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Originally posted by Pauligirl
Originally posted by Vandalour
thanks, glad you like it.
Do tell if you find anything
There's a guy at the sungazers site that's really good about answering questions on this topic. I've emailed him a link to this thread. I'll post his answer when it comes in.
It's a combination of an internal reflection due to the extremely bright planet, and an artifact of the data processing method we use to make the images a little "prettier" to look at. As usual with this kind of thing, if folks would go and grab the raw data files from online (which are widely and freely available), they would see something quite different. The files shown in that movie are available here: stereo-ssc.nascom.nasa.gov...
What many people don't realize, or keep forgetting, is that the raw data files are pretty bland and boring. We have to perform processing upon them to enhance the solar features (outflow, streamers, CMEs, etc), and we apply color, data/time, and a couple of other tweaks. Those images in particular are heavily processed so attempt to subdue the visibility of the stars to enhance the visibility of CMEs. This is a completely automated process as we do not have the time, money or inclination to vet each file individually. Therefore we use a "one-size-fits-all" methodology for all our data processing which typically works pretty well but can show odd artifacts such as this when you get, for example, a bright CME and a very bright planet coincide.
Of course some people will still not buy this explanation. But then we could fly them into space and let them see if for their own eyes and they still wouldn't believe it. I'm a scientist and astronomer; I would love to see proof of life outside of Earth and indeed I suspect it exists somewhere in the universe. And if we did see a UFO in the data, I would be the first to be singing it from the rooftops (and I promise I'd send you an email)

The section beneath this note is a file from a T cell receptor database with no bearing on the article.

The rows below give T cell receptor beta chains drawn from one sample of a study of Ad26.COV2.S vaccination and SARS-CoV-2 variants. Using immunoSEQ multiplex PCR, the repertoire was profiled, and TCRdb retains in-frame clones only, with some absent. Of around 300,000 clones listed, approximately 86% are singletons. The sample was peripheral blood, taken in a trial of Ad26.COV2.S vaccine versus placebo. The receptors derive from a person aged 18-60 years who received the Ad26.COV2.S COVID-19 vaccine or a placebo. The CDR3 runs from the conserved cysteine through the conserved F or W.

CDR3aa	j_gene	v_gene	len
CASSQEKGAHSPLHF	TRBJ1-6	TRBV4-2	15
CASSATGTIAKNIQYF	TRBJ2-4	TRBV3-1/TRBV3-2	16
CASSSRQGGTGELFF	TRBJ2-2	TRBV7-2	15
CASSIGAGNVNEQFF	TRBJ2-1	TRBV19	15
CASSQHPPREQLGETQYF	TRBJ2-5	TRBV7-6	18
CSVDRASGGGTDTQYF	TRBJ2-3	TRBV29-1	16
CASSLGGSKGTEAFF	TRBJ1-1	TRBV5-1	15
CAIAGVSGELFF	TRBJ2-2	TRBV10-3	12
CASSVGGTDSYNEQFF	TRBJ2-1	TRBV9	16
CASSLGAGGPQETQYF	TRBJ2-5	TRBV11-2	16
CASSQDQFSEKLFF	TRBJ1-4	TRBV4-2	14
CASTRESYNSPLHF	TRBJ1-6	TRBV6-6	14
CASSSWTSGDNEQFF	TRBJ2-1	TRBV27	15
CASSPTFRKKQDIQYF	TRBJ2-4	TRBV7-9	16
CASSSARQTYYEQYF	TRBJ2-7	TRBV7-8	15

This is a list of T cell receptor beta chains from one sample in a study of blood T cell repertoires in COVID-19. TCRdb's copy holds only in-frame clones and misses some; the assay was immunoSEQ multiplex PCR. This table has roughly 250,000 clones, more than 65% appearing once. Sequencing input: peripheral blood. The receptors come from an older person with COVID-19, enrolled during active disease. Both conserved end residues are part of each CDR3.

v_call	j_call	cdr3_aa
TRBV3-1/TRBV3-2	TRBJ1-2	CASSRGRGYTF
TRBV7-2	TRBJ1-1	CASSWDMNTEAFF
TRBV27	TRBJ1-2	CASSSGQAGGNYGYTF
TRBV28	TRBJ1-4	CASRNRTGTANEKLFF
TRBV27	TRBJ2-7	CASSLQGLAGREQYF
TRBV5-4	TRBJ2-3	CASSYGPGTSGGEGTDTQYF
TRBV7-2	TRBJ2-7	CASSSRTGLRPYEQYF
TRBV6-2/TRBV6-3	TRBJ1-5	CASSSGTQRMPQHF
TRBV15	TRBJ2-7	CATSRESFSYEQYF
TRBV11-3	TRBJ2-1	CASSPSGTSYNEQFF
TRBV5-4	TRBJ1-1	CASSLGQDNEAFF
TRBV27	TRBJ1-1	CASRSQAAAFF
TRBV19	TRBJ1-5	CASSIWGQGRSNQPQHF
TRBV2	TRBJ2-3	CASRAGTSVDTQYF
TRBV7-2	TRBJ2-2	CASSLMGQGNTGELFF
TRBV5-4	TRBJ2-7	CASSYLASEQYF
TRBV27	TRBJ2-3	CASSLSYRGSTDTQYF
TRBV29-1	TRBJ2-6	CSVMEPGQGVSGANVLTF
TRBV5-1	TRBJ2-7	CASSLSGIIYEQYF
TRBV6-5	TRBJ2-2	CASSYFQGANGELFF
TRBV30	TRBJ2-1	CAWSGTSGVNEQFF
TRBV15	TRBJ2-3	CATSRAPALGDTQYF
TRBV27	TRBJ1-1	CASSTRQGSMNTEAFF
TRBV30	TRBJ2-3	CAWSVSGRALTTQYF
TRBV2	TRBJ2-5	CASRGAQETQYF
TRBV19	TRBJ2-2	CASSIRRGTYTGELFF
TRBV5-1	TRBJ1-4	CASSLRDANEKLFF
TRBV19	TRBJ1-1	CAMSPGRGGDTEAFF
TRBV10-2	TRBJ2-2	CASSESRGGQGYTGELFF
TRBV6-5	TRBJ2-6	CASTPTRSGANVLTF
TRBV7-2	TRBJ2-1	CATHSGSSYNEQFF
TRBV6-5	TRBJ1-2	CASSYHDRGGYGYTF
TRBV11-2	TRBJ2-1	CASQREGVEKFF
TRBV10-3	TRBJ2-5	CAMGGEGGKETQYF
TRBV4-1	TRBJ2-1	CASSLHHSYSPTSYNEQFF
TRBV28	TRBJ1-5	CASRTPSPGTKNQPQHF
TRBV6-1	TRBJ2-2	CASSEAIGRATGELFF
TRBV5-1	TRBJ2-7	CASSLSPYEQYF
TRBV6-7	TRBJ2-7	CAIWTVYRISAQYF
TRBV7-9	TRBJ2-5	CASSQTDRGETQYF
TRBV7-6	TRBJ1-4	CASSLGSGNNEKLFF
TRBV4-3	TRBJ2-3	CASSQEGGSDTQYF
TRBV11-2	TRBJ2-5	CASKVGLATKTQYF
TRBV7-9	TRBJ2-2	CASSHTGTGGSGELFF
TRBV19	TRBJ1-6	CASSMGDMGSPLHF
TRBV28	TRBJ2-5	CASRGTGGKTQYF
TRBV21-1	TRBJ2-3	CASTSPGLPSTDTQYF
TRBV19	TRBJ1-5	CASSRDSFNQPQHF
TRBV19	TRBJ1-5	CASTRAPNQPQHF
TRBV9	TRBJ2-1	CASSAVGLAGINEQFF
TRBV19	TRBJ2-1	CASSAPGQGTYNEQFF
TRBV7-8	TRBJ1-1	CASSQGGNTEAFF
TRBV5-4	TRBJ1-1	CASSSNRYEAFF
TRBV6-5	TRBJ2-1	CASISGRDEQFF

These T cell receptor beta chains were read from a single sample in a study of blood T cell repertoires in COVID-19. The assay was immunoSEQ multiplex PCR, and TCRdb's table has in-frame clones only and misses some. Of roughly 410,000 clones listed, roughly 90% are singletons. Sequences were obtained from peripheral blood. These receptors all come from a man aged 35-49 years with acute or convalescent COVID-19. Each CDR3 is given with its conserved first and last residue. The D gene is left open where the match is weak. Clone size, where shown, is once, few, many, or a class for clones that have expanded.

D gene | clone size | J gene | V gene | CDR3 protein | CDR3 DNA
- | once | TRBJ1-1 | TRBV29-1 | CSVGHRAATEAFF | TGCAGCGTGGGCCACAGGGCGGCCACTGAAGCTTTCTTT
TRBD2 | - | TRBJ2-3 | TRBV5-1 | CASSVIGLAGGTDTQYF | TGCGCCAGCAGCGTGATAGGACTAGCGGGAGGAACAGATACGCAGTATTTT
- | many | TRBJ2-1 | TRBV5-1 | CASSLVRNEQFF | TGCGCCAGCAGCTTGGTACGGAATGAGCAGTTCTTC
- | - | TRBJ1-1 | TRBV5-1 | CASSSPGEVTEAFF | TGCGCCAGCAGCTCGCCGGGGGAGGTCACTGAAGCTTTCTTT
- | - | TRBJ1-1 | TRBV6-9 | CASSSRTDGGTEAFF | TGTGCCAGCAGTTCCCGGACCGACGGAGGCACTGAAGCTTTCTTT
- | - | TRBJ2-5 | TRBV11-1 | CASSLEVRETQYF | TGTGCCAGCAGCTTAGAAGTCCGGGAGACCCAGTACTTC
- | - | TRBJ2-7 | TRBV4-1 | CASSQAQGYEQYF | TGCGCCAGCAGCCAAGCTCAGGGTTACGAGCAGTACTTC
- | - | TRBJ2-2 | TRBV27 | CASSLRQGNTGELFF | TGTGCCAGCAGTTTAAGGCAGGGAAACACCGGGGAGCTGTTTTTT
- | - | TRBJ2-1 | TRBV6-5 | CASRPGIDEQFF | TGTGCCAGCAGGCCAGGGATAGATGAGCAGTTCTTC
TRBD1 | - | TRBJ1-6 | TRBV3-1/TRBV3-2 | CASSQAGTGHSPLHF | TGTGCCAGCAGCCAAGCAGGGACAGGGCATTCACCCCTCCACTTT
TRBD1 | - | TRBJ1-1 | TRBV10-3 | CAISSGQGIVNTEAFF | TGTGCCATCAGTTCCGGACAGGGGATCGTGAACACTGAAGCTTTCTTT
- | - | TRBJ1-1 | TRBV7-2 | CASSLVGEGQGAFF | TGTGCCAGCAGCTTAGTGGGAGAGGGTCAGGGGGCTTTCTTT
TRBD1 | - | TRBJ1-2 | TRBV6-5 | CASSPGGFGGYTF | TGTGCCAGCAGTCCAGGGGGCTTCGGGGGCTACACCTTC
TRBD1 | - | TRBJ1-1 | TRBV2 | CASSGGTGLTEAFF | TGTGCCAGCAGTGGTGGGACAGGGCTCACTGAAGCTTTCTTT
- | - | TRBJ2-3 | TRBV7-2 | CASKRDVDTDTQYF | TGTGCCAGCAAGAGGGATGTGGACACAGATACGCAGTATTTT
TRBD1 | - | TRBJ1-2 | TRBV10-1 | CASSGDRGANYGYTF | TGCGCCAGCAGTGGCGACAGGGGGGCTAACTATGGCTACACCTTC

Now if you want to follow something really interesting, there's a Sungrazing comet that has been discovered from Earth that is due to skim the Sun's surface on Dec 15/16 of this year. It will appear in our images around the 12th, and could be quite spectacular (or could fade completely...). I set up a page about it here and will try to post updates during next week: sungrazer.nrl.navy.mil.../birthday_comet (You can follow @SungrazerComets on twitter too, if you use that.) This comet is likely to create something of a stir if it pans out.
Originally posted by Phage
We've seen similar before.
It is the result of a process called background subtraction.
Does anyone else get really tired of "Hey youtube. ______ here."
Sometimes bright planets get mistakenly folded into the HI1 background calculations, creating dark "holes" in the data.
Originally posted by watchZEITGEISTnow
I reckon that was a shield.
..and why not - there's a lot on Mercury to protect from solar flares:
Originally posted by Phage
It's true that the flare is not a direct result of the subtraction process (see Pauligirl's post). I had thought that it may have been related.
Originally posted by FlyingSpaghettiMonster
The music on that video is really annoying. What am I supposed to be looking at? All I can see is photos of Mercury. Baaaaaaaaaaaa!